How private are your health records?

Recent highly publicized security breaches at Target and Neiman Marcus made information security front-page news. Now the latest bug nicknamed “Heartbleed”—which impacts the very code (Open SSL) that keeps servers secure—is once again bringing into question how private our “private information” really is.

When inputting credit card information to buy products online, consumers typically consider the security of that online store’s website. However, how often do consumers think about how secure their healthcare records are?

Today marks the beginning of Healthcare Information Privacy and Security Week (April 11-17, 2014). According to MeriTalk, 61 percent of global healthcare organizations experienced a data incident (security breach, data loss or unplanned downtime) within the past year, costing healthcare providers more than $1.6 billion. reports that increased health spending and healthcare insurance exchanges will only cause the number of data breaches in healthcare to surge in 2014. Michael Bruemmer, VP of global information services company Experian’s Data Breach Resolution service, says, “So we have volume issues, security issues, multiple data handling points—all generally not good things for protecting protected health information and personal identity information.”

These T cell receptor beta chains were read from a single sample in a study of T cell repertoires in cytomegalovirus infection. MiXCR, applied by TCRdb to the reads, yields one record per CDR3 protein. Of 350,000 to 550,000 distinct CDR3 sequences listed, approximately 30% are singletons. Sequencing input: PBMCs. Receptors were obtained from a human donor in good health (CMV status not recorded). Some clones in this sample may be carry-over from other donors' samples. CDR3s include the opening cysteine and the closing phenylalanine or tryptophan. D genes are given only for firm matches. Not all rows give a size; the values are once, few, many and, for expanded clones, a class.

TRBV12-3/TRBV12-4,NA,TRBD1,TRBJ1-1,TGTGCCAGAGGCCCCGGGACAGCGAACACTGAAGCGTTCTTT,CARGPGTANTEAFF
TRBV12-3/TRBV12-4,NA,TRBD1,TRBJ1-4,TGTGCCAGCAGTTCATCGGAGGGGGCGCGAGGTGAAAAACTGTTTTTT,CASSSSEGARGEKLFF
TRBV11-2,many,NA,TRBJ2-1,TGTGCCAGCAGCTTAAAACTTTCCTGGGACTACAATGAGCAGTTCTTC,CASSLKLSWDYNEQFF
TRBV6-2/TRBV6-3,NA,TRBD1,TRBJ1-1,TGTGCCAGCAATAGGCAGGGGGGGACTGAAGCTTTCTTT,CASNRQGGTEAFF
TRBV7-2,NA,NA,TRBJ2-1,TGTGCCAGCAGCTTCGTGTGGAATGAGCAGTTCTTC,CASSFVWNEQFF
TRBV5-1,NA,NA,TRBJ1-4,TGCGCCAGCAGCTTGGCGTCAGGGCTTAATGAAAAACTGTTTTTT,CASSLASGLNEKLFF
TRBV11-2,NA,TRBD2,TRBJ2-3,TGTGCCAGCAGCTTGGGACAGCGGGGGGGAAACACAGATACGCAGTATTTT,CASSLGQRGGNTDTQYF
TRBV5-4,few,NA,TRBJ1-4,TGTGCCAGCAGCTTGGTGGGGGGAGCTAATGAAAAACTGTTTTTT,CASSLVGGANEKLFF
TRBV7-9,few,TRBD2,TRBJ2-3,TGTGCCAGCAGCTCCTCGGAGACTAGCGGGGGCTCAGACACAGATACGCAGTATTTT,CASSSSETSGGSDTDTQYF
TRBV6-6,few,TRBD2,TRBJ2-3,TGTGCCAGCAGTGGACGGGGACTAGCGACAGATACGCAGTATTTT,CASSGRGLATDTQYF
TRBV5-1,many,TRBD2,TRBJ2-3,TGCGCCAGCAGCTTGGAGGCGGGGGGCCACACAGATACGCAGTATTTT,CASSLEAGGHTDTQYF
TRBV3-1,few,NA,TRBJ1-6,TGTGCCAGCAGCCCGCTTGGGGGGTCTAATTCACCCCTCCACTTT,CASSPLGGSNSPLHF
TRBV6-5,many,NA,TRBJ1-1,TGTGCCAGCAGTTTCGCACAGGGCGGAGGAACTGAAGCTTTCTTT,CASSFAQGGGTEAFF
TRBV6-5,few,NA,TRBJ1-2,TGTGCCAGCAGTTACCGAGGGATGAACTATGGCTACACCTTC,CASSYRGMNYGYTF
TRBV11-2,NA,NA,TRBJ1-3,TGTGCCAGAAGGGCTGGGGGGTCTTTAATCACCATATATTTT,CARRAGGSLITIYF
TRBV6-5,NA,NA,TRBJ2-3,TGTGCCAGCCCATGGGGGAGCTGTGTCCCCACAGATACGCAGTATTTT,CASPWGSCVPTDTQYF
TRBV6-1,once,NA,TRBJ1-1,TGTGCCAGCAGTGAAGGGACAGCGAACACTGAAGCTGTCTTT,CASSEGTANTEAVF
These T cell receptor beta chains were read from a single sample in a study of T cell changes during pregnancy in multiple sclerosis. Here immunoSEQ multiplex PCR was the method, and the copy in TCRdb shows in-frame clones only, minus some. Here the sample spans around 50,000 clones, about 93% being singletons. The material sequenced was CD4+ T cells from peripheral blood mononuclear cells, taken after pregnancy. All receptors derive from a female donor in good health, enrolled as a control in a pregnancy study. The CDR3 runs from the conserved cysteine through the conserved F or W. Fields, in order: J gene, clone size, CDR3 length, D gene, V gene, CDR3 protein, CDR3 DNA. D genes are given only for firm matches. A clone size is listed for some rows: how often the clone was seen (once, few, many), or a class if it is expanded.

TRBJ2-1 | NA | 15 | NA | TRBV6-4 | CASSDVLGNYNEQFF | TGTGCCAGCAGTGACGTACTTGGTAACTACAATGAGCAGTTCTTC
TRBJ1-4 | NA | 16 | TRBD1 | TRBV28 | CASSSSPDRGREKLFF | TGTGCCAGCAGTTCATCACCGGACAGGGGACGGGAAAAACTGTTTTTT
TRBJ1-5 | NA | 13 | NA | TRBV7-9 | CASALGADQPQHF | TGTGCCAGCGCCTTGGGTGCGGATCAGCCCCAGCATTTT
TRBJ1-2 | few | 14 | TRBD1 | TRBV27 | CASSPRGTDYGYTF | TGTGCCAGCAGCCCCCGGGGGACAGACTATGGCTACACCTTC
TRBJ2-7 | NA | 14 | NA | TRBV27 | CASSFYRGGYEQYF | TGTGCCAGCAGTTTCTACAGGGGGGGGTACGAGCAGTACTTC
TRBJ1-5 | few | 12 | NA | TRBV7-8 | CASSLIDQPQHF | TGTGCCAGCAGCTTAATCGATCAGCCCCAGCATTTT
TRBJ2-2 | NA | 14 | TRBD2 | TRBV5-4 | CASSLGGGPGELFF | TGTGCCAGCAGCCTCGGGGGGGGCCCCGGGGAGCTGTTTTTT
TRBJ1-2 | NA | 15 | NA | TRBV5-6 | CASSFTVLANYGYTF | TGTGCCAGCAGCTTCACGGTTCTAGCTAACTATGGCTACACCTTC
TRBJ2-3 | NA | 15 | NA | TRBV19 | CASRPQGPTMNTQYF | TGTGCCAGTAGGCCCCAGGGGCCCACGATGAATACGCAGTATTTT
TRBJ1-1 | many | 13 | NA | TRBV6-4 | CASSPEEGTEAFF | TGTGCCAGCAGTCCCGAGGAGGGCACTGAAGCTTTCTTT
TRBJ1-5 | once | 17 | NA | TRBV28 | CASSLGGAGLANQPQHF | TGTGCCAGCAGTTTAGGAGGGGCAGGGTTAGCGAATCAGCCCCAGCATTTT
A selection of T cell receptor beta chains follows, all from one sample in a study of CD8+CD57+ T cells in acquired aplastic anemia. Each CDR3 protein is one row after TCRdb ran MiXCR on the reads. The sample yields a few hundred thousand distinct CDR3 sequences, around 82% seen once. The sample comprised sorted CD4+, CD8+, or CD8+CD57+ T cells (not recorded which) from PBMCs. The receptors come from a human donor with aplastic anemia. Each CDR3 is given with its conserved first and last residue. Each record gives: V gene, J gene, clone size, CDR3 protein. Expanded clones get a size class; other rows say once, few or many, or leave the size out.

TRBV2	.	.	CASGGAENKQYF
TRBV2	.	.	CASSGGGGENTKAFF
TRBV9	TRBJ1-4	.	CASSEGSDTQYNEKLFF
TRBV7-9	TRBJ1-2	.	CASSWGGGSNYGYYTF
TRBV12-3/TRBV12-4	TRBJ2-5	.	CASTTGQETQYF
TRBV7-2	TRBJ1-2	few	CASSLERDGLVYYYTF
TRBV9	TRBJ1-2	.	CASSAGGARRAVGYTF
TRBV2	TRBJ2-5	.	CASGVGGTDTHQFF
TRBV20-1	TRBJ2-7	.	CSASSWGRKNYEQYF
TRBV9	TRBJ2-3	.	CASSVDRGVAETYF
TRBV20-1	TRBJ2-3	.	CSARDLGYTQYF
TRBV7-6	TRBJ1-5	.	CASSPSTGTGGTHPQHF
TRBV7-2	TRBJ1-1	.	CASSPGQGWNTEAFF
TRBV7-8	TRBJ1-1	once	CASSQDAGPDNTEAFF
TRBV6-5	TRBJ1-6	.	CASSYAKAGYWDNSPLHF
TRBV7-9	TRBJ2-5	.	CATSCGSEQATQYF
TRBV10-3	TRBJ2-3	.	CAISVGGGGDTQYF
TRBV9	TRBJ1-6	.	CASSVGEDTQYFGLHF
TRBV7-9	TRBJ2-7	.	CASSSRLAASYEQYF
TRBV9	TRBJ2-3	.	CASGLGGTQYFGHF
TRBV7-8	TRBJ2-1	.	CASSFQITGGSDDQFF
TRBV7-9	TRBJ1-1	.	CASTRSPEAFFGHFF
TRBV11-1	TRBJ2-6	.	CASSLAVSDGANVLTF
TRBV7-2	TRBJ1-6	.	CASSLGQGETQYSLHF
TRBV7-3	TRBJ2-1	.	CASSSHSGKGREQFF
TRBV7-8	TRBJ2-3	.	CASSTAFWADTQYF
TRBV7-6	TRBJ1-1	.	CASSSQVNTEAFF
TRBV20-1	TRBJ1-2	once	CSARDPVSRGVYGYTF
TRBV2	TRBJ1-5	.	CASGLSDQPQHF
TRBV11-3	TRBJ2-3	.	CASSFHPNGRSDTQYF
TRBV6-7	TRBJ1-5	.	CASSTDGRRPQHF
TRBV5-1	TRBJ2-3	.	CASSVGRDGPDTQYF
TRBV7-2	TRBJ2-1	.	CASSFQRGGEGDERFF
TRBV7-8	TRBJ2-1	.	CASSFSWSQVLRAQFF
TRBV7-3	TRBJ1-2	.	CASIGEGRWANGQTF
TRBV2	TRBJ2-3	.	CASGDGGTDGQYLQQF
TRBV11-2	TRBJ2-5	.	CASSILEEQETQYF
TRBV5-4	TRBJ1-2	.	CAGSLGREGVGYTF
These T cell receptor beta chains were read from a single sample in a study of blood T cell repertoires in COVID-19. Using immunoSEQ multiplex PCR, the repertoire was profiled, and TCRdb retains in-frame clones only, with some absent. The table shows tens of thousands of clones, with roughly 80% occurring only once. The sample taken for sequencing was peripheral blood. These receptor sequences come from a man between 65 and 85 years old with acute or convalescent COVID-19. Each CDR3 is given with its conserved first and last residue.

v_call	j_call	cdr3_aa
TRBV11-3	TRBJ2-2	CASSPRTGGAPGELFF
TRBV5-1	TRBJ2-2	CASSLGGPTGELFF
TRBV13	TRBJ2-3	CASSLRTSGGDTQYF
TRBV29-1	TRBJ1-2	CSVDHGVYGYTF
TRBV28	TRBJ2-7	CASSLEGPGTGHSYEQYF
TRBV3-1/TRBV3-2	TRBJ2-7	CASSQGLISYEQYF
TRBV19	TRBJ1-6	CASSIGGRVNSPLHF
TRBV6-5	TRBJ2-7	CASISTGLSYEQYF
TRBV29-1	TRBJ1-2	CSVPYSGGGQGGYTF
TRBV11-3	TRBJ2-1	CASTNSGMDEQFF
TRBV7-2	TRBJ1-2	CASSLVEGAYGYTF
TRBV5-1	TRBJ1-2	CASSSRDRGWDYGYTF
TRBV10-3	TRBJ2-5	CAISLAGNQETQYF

Patients can take steps to help protect their personal health information by following these tips provided the U.S. Department for Health & Human Services on Healthcare organizations can help mitigate the risk of a data incident—that could be both financially and reputation damaging—by partnering with a healthcare IT services provider that also has experience with complex information security initiatives.

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